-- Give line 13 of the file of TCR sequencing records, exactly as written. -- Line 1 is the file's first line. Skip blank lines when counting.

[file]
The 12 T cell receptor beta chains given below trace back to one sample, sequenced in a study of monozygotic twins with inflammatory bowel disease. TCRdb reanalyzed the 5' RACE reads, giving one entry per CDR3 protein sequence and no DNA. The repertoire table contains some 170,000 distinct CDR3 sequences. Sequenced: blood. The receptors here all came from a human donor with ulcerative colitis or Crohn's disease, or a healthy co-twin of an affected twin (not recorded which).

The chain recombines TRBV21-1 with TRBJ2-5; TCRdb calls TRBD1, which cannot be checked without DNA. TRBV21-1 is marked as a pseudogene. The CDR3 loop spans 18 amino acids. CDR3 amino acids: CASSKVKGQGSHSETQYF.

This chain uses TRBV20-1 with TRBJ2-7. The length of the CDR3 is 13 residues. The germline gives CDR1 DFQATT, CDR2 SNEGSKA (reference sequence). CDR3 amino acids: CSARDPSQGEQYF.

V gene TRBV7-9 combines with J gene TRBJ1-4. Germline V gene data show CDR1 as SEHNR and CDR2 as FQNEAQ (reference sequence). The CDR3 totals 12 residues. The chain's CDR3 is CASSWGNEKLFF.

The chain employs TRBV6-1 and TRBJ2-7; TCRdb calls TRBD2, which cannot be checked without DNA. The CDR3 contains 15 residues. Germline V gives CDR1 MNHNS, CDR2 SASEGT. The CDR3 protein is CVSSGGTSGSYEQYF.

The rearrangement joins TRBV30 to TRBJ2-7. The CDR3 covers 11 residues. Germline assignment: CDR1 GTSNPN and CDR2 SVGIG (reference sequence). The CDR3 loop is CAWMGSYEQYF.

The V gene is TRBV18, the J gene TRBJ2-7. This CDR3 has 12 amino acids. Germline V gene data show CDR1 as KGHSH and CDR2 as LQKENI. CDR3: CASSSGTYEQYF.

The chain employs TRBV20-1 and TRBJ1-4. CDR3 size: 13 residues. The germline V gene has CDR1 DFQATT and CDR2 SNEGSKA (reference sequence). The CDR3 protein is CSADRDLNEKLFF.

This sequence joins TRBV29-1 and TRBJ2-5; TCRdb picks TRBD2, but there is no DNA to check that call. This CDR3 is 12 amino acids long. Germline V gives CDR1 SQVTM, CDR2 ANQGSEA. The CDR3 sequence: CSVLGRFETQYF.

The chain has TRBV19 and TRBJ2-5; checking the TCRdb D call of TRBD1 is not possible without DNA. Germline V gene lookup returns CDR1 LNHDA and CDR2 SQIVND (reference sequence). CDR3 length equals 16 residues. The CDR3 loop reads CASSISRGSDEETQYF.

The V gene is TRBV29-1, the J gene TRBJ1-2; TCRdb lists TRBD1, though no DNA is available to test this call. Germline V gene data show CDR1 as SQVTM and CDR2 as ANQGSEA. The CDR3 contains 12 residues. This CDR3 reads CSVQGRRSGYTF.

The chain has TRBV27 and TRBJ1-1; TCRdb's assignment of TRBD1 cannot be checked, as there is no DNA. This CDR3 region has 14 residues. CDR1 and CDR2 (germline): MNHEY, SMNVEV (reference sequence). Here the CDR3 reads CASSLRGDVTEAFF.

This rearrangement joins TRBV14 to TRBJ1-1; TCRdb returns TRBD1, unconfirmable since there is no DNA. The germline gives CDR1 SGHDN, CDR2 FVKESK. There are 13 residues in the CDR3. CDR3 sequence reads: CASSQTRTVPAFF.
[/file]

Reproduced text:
This rearrangement joins TRBV14 to TRBJ1-1; TCRdb returns TRBD1, unconfirmable since there is no DNA. The germline gives CDR1 SGHDN, CDR2 FVKESK. There are 13 residues in the CDR3. CDR3 sequence reads: CASSQTRTVPAFF.